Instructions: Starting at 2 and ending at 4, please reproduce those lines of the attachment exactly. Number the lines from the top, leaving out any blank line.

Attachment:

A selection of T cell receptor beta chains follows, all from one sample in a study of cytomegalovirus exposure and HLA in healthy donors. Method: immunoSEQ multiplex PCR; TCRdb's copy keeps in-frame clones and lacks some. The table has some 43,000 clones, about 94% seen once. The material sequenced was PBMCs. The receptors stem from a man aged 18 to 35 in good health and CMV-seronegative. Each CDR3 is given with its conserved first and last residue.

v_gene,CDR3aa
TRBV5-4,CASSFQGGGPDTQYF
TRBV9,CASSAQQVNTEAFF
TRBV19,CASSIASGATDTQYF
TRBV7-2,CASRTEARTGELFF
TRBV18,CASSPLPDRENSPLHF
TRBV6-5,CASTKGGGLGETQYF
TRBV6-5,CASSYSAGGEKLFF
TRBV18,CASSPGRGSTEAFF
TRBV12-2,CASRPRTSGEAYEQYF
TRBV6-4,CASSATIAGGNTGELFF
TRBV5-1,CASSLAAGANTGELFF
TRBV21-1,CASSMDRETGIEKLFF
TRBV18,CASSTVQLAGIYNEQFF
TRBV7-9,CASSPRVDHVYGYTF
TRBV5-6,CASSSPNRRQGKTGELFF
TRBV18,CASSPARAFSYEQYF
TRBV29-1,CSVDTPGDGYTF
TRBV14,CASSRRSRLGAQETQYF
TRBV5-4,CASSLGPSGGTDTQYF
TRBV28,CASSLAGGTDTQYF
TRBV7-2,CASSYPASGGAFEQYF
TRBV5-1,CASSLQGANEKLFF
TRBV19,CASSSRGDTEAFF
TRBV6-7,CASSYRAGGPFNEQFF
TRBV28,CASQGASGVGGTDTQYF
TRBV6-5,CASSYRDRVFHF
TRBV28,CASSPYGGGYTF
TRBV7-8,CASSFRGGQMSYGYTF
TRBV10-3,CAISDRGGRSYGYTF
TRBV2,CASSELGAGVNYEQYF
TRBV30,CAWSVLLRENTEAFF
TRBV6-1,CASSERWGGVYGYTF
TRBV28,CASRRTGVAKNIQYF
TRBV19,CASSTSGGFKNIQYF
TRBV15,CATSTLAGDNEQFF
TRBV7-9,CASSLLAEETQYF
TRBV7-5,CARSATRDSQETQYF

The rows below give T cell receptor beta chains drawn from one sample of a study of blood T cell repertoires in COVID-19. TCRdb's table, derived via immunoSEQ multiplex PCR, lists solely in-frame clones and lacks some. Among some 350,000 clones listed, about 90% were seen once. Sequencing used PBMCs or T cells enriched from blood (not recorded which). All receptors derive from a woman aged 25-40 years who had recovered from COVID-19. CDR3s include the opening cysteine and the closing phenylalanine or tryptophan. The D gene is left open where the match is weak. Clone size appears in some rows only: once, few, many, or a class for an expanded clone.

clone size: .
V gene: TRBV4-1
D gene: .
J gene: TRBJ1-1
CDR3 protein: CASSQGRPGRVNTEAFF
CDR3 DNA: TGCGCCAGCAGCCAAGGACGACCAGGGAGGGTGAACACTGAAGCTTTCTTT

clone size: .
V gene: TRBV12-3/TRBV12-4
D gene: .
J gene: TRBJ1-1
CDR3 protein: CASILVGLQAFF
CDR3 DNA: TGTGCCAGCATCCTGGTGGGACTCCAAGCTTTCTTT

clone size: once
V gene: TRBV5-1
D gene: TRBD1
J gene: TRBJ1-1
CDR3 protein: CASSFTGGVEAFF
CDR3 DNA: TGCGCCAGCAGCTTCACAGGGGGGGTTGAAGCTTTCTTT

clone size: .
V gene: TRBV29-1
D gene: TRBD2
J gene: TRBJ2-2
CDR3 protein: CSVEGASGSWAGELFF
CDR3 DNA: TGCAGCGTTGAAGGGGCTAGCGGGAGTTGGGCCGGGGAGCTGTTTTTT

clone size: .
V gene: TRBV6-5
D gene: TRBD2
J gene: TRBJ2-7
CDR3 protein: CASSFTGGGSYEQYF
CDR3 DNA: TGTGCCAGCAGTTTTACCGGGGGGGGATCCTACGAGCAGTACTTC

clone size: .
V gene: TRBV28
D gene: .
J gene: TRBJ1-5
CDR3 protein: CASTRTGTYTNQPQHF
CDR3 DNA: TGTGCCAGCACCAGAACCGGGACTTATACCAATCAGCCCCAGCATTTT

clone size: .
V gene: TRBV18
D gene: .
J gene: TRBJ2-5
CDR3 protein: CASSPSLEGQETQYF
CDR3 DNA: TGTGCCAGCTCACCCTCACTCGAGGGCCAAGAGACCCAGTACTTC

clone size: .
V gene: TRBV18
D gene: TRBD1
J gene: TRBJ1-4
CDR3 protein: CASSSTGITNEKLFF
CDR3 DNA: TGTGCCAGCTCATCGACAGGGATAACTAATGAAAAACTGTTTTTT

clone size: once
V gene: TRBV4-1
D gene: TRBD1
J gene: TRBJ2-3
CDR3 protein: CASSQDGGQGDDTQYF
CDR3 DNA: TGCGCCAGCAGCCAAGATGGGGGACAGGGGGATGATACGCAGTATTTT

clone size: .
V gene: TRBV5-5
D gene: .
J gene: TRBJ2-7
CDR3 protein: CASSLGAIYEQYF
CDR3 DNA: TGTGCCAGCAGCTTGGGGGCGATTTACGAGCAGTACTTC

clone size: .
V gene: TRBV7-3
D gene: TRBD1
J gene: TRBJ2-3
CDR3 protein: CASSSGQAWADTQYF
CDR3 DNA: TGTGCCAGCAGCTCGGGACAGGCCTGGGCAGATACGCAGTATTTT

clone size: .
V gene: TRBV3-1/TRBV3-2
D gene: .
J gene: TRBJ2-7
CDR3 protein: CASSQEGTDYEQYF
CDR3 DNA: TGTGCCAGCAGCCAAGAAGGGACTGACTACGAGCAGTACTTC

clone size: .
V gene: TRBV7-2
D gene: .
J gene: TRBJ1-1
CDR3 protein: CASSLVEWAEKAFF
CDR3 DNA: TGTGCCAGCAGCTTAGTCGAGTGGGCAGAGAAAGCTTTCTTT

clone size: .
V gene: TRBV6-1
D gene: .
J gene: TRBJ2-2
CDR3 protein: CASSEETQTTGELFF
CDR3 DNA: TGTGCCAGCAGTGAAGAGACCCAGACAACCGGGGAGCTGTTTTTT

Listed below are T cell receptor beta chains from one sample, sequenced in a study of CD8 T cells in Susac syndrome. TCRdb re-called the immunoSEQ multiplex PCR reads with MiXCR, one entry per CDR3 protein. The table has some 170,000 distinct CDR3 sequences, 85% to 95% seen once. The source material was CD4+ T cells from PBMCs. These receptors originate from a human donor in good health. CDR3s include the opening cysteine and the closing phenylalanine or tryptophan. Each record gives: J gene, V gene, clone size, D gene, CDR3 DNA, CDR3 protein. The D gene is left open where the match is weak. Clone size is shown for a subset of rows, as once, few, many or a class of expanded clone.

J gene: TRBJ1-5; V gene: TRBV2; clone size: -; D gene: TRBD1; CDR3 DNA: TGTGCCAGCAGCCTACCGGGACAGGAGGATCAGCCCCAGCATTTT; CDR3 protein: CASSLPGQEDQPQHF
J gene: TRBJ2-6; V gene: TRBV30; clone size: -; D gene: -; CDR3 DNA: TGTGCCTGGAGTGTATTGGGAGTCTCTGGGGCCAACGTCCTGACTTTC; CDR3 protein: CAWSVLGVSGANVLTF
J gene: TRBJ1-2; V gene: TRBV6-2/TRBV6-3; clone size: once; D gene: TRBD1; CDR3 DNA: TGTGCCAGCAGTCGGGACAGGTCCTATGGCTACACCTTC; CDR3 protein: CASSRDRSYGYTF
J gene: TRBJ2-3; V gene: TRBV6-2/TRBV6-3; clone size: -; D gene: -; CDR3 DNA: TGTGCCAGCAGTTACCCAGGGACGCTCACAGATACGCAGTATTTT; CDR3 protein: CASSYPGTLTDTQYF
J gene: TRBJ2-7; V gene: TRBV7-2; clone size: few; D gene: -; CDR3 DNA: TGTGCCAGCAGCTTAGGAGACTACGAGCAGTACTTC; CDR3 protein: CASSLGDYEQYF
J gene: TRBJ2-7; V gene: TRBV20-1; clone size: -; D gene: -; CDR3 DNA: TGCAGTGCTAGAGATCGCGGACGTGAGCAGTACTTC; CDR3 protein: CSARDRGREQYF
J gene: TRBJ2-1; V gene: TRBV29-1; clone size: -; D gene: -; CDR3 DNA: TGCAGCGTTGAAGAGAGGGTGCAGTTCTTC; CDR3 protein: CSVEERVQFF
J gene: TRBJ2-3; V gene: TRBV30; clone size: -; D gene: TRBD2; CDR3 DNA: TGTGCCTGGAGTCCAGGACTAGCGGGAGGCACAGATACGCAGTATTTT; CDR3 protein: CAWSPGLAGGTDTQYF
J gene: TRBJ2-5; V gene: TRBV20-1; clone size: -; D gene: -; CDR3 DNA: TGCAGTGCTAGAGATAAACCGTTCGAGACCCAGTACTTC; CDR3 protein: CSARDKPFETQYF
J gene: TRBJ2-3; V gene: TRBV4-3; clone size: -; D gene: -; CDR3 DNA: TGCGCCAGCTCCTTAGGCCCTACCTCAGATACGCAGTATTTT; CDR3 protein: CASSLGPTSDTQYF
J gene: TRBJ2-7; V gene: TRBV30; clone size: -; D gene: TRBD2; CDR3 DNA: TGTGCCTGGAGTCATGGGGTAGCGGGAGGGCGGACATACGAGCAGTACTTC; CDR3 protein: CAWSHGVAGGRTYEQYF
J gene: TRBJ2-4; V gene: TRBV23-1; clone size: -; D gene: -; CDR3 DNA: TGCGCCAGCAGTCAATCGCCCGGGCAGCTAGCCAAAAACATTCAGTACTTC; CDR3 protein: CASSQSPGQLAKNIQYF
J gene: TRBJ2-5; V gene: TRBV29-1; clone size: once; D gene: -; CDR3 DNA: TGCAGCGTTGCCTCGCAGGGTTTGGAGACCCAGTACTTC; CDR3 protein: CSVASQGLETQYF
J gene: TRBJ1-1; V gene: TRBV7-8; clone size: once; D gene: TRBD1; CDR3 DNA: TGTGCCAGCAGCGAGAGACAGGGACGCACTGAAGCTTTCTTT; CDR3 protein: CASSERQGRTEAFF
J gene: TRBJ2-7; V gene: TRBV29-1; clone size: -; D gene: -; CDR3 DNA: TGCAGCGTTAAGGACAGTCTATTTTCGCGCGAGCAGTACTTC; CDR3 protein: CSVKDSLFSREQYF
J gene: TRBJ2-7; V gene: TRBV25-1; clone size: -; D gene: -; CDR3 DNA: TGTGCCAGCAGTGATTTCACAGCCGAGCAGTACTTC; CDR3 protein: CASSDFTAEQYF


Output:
v_gene,CDR3aa
TRBV5-4,CASSFQGGGPDTQYF
TRBV9,CASSAQQVNTEAFF